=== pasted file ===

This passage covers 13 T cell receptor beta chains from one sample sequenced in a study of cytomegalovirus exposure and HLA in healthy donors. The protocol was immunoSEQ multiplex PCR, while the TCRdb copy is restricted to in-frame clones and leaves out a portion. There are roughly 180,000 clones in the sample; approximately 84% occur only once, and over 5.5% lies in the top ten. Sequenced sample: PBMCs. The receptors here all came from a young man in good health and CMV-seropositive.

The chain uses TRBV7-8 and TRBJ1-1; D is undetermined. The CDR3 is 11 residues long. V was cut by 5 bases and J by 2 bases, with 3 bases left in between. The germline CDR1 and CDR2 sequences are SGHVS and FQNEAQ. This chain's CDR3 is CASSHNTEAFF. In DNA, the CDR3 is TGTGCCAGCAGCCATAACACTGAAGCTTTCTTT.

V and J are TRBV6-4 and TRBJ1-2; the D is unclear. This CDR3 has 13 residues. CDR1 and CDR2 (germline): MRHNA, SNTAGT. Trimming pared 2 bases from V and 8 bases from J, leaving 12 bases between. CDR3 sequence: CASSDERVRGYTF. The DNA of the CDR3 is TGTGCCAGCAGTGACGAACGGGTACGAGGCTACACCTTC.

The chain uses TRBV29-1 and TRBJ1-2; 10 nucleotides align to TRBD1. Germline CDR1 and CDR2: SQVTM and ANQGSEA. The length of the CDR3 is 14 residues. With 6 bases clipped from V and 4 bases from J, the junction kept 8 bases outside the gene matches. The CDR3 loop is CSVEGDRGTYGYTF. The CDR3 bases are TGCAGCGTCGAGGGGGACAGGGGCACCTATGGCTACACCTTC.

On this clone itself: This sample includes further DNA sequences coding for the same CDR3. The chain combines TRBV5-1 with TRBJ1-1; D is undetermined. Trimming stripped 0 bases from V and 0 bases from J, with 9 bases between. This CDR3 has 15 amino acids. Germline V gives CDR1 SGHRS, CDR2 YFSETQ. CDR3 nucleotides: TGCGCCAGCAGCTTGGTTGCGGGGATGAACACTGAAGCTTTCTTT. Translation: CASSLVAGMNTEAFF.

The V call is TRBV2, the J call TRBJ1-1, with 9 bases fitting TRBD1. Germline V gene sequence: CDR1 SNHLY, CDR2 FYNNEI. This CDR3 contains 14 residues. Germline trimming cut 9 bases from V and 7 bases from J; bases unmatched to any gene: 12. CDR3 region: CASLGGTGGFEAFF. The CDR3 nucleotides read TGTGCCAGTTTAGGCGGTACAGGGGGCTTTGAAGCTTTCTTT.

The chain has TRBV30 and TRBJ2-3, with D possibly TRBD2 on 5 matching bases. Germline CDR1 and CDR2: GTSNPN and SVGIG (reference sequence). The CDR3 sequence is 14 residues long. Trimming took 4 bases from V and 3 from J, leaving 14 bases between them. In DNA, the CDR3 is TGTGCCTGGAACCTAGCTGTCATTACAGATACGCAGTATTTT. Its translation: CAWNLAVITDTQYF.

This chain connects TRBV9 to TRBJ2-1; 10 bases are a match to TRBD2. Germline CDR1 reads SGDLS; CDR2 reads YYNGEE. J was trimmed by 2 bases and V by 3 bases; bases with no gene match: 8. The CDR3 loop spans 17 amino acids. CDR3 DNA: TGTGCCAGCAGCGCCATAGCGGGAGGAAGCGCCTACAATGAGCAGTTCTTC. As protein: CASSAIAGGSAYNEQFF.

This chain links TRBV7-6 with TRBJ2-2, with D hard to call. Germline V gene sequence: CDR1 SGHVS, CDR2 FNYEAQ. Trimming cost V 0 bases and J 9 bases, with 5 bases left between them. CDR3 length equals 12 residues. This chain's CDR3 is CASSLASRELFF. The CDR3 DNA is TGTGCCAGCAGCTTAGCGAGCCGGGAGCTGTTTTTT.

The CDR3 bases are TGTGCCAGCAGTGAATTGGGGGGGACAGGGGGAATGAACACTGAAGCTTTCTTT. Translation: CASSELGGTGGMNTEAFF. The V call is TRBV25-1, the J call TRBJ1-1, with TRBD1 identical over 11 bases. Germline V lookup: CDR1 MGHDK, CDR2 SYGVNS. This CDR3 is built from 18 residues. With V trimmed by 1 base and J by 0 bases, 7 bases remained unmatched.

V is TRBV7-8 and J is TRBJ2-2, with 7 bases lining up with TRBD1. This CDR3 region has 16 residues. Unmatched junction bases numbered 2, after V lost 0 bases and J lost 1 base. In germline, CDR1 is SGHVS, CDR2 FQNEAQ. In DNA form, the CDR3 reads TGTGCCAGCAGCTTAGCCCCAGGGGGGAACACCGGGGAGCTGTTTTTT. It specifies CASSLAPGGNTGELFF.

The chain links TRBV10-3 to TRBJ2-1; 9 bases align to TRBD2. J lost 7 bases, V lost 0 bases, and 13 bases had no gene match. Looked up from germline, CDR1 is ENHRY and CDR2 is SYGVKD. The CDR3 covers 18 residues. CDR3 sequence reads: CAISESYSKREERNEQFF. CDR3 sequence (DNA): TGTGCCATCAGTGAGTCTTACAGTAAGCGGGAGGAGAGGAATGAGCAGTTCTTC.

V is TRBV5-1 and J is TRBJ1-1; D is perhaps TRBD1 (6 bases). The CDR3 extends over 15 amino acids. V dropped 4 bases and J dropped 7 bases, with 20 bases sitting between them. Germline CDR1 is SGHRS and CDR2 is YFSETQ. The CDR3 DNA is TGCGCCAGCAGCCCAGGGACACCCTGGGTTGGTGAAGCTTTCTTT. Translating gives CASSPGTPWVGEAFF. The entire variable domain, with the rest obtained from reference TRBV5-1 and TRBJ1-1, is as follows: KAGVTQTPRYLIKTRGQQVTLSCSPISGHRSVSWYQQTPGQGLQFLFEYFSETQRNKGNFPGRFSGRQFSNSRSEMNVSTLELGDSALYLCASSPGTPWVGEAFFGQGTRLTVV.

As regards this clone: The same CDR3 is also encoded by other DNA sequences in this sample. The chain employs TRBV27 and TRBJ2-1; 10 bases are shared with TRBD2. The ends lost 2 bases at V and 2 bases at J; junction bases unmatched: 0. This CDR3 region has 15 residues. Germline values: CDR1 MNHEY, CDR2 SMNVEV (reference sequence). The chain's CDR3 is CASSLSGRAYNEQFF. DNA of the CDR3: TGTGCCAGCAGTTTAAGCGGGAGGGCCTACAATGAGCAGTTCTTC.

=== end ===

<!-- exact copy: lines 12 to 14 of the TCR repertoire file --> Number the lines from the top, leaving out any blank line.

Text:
The chain links TRBV10-3 to TRBJ2-1; 9 bases align to TRBD2. J lost 7 bases, V lost 0 bases, and 13 bases had no gene match. Looked up from germline, CDR1 is ENHRY and CDR2 is SYGVKD. The CDR3 covers 18 residues. CDR3 sequence reads: CAISESYSKREERNEQFF. CDR3 sequence (DNA): TGTGCCATCAGTGAGTCTTACAGTAAGCGGGAGGAGAGGAATGAGCAGTTCTTC.

V is TRBV5-1 and J is TRBJ1-1; D is perhaps TRBD1 (6 bases). The CDR3 extends over 15 amino acids. V dropped 4 bases and J dropped 7 bases, with 20 bases sitting between them. Germline CDR1 is SGHRS and CDR2 is YFSETQ. The CDR3 DNA is TGCGCCAGCAGCCCAGGGACACCCTGGGTTGGTGAAGCTTTCTTT. Translating gives CASSPGTPWVGEAFF. The entire variable domain, with the rest obtained from reference TRBV5-1 and TRBJ1-1, is as follows: KAGVTQTPRYLIKTRGQQVTLSCSPISGHRSVSWYQQTPGQGLQFLFEYFSETQRNKGNFPGRFSGRQFSNSRSEMNVSTLELGDSALYLCASSPGTPWVGEAFFGQGTRLTVV.

As regards this clone: The same CDR3 is also encoded by other DNA sequences in this sample. The chain employs TRBV27 and TRBJ2-1; 10 bases are shared with TRBD2. The ends lost 2 bases at V and 2 bases at J; junction bases unmatched: 0. This CDR3 region has 15 residues. Germline values: CDR1 MNHEY, CDR2 SMNVEV (reference sequence). The chain's CDR3 is CASSLSGRAYNEQFF. DNA of the CDR3: TGTGCCAGCAGTTTAAGCGGGAGGGCCTACAATGAGCAGTTCTTC.